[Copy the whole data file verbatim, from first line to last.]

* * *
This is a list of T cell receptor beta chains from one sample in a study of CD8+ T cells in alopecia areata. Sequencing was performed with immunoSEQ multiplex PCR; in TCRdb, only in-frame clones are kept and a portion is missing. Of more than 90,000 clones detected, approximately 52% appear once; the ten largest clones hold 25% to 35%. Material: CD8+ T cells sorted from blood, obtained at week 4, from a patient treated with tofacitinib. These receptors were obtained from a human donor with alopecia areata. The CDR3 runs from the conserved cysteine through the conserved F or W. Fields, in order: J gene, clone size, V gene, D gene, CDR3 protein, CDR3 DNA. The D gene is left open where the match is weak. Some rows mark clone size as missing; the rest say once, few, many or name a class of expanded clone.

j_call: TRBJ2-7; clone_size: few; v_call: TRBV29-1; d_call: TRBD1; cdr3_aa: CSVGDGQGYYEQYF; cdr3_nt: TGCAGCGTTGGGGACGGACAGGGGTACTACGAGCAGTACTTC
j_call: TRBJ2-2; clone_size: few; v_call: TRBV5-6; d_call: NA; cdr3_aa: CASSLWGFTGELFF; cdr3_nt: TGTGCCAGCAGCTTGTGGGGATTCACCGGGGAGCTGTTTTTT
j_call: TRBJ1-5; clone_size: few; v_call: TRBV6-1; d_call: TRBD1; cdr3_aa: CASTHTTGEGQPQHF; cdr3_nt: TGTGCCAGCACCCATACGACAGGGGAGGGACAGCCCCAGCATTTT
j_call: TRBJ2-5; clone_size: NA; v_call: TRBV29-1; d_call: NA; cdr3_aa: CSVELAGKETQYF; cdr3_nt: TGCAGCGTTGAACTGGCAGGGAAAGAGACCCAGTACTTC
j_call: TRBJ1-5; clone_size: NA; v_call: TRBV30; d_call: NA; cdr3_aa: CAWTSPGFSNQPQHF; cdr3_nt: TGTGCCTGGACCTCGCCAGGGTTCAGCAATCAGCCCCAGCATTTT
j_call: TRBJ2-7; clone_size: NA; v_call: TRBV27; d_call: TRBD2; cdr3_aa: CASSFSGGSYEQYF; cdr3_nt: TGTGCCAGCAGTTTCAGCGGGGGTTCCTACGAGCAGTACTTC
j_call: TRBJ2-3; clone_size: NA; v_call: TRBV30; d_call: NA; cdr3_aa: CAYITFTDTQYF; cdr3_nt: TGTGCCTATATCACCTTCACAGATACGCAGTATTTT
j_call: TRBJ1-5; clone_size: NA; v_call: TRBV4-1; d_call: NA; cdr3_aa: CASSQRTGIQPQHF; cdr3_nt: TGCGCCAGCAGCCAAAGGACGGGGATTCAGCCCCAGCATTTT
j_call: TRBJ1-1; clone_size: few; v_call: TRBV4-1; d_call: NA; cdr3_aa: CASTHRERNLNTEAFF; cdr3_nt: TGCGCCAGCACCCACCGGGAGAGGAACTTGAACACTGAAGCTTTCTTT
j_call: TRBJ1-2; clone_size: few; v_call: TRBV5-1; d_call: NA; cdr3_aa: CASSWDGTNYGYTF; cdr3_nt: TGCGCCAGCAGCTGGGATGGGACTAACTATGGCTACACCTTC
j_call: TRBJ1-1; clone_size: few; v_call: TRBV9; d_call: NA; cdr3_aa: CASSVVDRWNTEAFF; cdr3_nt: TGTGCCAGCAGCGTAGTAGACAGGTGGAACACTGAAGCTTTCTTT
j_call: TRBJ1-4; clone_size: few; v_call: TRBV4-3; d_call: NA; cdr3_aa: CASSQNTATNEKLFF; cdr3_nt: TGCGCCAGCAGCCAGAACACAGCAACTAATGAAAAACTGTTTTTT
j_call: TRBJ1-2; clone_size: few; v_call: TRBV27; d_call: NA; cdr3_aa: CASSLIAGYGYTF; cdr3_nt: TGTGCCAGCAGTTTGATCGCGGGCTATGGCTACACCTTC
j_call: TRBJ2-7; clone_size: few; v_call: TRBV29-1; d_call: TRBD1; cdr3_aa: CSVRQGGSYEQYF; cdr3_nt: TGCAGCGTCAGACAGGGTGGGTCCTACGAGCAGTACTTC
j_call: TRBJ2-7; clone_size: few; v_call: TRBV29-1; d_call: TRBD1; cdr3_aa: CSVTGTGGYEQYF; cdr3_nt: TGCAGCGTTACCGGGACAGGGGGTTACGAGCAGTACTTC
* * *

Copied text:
This is a list of T cell receptor beta chains from one sample in a study of CD8+ T cells in alopecia areata. Sequencing was performed with immunoSEQ multiplex PCR; in TCRdb, only in-frame clones are kept and a portion is missing. Of more than 90,000 clones detected, approximately 52% appear once; the ten largest clones hold 25% to 35%. Material: CD8+ T cells sorted from blood, obtained at week 4, from a patient treated with tofacitinib. These receptors were obtained from a human donor with alopecia areata. The CDR3 runs from the conserved cysteine through the conserved F or W. Fields, in order: J gene, clone size, V gene, D gene, CDR3 protein, CDR3 DNA. The D gene is left open where the match is weak. Some rows mark clone size as missing; the rest say once, few, many or name a class of expanded clone.

j_call: TRBJ2-7; clone_size: few; v_call: TRBV29-1; d_call: TRBD1; cdr3_aa: CSVGDGQGYYEQYF; cdr3_nt: TGCAGCGTTGGGGACGGACAGGGGTACTACGAGCAGTACTTC
j_call: TRBJ2-2; clone_size: few; v_call: TRBV5-6; d_call: NA; cdr3_aa: CASSLWGFTGELFF; cdr3_nt: TGTGCCAGCAGCTTGTGGGGATTCACCGGGGAGCTGTTTTTT
j_call: TRBJ1-5; clone_size: few; v_call: TRBV6-1; d_call: TRBD1; cdr3_aa: CASTHTTGEGQPQHF; cdr3_nt: TGTGCCAGCACCCATACGACAGGGGAGGGACAGCCCCAGCATTTT
j_call: TRBJ2-5; clone_size: NA; v_call: TRBV29-1; d_call: NA; cdr3_aa: CSVELAGKETQYF; cdr3_nt: TGCAGCGTTGAACTGGCAGGGAAAGAGACCCAGTACTTC
j_call: TRBJ1-5; clone_size: NA; v_call: TRBV30; d_call: NA; cdr3_aa: CAWTSPGFSNQPQHF; cdr3_nt: TGTGCCTGGACCTCGCCAGGGTTCAGCAATCAGCCCCAGCATTTT
j_call: TRBJ2-7; clone_size: NA; v_call: TRBV27; d_call: TRBD2; cdr3_aa: CASSFSGGSYEQYF; cdr3_nt: TGTGCCAGCAGTTTCAGCGGGGGTTCCTACGAGCAGTACTTC
j_call: TRBJ2-3; clone_size: NA; v_call: TRBV30; d_call: NA; cdr3_aa: CAYITFTDTQYF; cdr3_nt: TGTGCCTATATCACCTTCACAGATACGCAGTATTTT
j_call: TRBJ1-5; clone_size: NA; v_call: TRBV4-1; d_call: NA; cdr3_aa: CASSQRTGIQPQHF; cdr3_nt: TGCGCCAGCAGCCAAAGGACGGGGATTCAGCCCCAGCATTTT
j_call: TRBJ1-1; clone_size: few; v_call: TRBV4-1; d_call: NA; cdr3_aa: CASTHRERNLNTEAFF; cdr3_nt: TGCGCCAGCACCCACCGGGAGAGGAACTTGAACACTGAAGCTTTCTTT
j_call: TRBJ1-2; clone_size: few; v_call: TRBV5-1; d_call: NA; cdr3_aa: CASSWDGTNYGYTF; cdr3_nt: TGCGCCAGCAGCTGGGATGGGACTAACTATGGCTACACCTTC
j_call: TRBJ1-1; clone_size: few; v_call: TRBV9; d_call: NA; cdr3_aa: CASSVVDRWNTEAFF; cdr3_nt: TGTGCCAGCAGCGTAGTAGACAGGTGGAACACTGAAGCTTTCTTT
j_call: TRBJ1-4; clone_size: few; v_call: TRBV4-3; d_call: NA; cdr3_aa: CASSQNTATNEKLFF; cdr3_nt: TGCGCCAGCAGCCAGAACACAGCAACTAATGAAAAACTGTTTTTT
j_call: TRBJ1-2; clone_size: few; v_call: TRBV27; d_call: NA; cdr3_aa: CASSLIAGYGYTF; cdr3_nt: TGTGCCAGCAGTTTGATCGCGGGCTATGGCTACACCTTC
j_call: TRBJ2-7; clone_size: few; v_call: TRBV29-1; d_call: TRBD1; cdr3_aa: CSVRQGGSYEQYF; cdr3_nt: TGCAGCGTCAGACAGGGTGGGTCCTACGAGCAGTACTTC
j_call: TRBJ2-7; clone_size: few; v_call: TRBV29-1; d_call: TRBD1; cdr3_aa: CSVTGTGGYEQYF; cdr3_nt: TGCAGCGTTACCGGGACAGGGGGTTACGAGCAGTACTTC